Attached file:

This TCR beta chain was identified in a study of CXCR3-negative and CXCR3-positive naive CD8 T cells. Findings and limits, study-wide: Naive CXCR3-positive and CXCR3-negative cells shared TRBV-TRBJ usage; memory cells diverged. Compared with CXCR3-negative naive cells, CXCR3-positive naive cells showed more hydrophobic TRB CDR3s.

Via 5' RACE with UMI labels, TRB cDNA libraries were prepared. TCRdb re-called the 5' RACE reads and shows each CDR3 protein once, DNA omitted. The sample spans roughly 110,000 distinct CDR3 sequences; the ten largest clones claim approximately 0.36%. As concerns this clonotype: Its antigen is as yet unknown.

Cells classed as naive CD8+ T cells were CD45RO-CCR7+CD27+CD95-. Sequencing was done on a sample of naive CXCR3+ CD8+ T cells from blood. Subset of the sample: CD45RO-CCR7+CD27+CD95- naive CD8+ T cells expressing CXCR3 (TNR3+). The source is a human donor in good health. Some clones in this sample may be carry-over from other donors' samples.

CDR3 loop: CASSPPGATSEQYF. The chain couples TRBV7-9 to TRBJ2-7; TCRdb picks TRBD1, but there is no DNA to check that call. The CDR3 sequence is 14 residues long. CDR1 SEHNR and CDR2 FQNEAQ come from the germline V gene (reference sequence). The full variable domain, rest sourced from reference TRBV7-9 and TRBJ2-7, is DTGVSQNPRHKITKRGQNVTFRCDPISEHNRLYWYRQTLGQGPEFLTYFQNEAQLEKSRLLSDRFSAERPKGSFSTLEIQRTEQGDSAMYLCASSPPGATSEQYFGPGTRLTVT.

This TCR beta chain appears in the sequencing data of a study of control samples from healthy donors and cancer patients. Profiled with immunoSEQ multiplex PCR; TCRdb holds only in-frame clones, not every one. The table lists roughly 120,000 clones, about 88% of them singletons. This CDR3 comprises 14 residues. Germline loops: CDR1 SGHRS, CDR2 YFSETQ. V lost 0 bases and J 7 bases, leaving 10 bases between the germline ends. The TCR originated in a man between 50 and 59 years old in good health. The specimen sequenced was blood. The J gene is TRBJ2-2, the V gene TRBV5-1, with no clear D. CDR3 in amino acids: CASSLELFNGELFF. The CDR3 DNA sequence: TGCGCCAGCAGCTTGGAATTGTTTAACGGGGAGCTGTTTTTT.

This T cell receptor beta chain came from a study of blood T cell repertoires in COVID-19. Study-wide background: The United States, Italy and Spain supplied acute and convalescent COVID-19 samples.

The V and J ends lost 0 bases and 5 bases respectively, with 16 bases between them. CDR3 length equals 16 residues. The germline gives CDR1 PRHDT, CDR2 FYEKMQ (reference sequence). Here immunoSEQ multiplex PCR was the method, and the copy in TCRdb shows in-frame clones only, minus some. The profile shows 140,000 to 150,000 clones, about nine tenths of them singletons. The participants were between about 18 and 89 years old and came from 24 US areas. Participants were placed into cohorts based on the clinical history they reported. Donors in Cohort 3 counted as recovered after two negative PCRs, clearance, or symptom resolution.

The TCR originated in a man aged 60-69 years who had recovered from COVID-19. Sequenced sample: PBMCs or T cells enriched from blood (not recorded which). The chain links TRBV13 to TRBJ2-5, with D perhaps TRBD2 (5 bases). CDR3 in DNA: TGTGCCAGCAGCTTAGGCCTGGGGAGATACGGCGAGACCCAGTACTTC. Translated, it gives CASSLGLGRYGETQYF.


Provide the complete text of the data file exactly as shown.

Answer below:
This TCR beta chain was identified in a study of CXCR3-negative and CXCR3-positive naive CD8 T cells. Findings and limits, study-wide: Naive CXCR3-positive and CXCR3-negative cells shared TRBV-TRBJ usage; memory cells diverged. Compared with CXCR3-negative naive cells, CXCR3-positive naive cells showed more hydrophobic TRB CDR3s.

Via 5' RACE with UMI labels, TRB cDNA libraries were prepared. TCRdb re-called the 5' RACE reads and shows each CDR3 protein once, DNA omitted. The sample spans roughly 110,000 distinct CDR3 sequences; the ten largest clones claim approximately 0.36%. As concerns this clonotype: Its antigen is as yet unknown.

Cells classed as naive CD8+ T cells were CD45RO-CCR7+CD27+CD95-. Sequencing was done on a sample of naive CXCR3+ CD8+ T cells from blood. Subset of the sample: CD45RO-CCR7+CD27+CD95- naive CD8+ T cells expressing CXCR3 (TNR3+). The source is a human donor in good health. Some clones in this sample may be carry-over from other donors' samples.

CDR3 loop: CASSPPGATSEQYF. The chain couples TRBV7-9 to TRBJ2-7; TCRdb picks TRBD1, but there is no DNA to check that call. The CDR3 sequence is 14 residues long. CDR1 SEHNR and CDR2 FQNEAQ come from the germline V gene (reference sequence). The full variable domain, rest sourced from reference TRBV7-9 and TRBJ2-7, is DTGVSQNPRHKITKRGQNVTFRCDPISEHNRLYWYRQTLGQGPEFLTYFQNEAQLEKSRLLSDRFSAERPKGSFSTLEIQRTEQGDSAMYLCASSPPGATSEQYFGPGTRLTVT.

This TCR beta chain appears in the sequencing data of a study of control samples from healthy donors and cancer patients. Profiled with immunoSEQ multiplex PCR; TCRdb holds only in-frame clones, not every one. The table lists roughly 120,000 clones, about 88% of them singletons. This CDR3 comprises 14 residues. Germline loops: CDR1 SGHRS, CDR2 YFSETQ. V lost 0 bases and J 7 bases, leaving 10 bases between the germline ends. The TCR originated in a man between 50 and 59 years old in good health. The specimen sequenced was blood. The J gene is TRBJ2-2, the V gene TRBV5-1, with no clear D. CDR3 in amino acids: CASSLELFNGELFF. The CDR3 DNA sequence: TGCGCCAGCAGCTTGGAATTGTTTAACGGGGAGCTGTTTTTT.

This T cell receptor beta chain came from a study of blood T cell repertoires in COVID-19. Study-wide background: The United States, Italy and Spain supplied acute and convalescent COVID-19 samples.

The V and J ends lost 0 bases and 5 bases respectively, with 16 bases between them. CDR3 length equals 16 residues. The germline gives CDR1 PRHDT, CDR2 FYEKMQ (reference sequence). Here immunoSEQ multiplex PCR was the method, and the copy in TCRdb shows in-frame clones only, minus some. The profile shows 140,000 to 150,000 clones, about nine tenths of them singletons. The participants were between about 18 and 89 years old and came from 24 US areas. Participants were placed into cohorts based on the clinical history they reported. Donors in Cohort 3 counted as recovered after two negative PCRs, clearance, or symptom resolution.

The TCR originated in a man aged 60-69 years who had recovered from COVID-19. Sequenced sample: PBMCs or T cells enriched from blood (not recorded which). The chain links TRBV13 to TRBJ2-5, with D perhaps TRBD2 (5 bases). CDR3 in DNA: TGTGCCAGCAGCTTAGGCCTGGGGAGATACGGCGAGACCCAGTACTTC. Translated, it gives CASSLGLGRYGETQYF.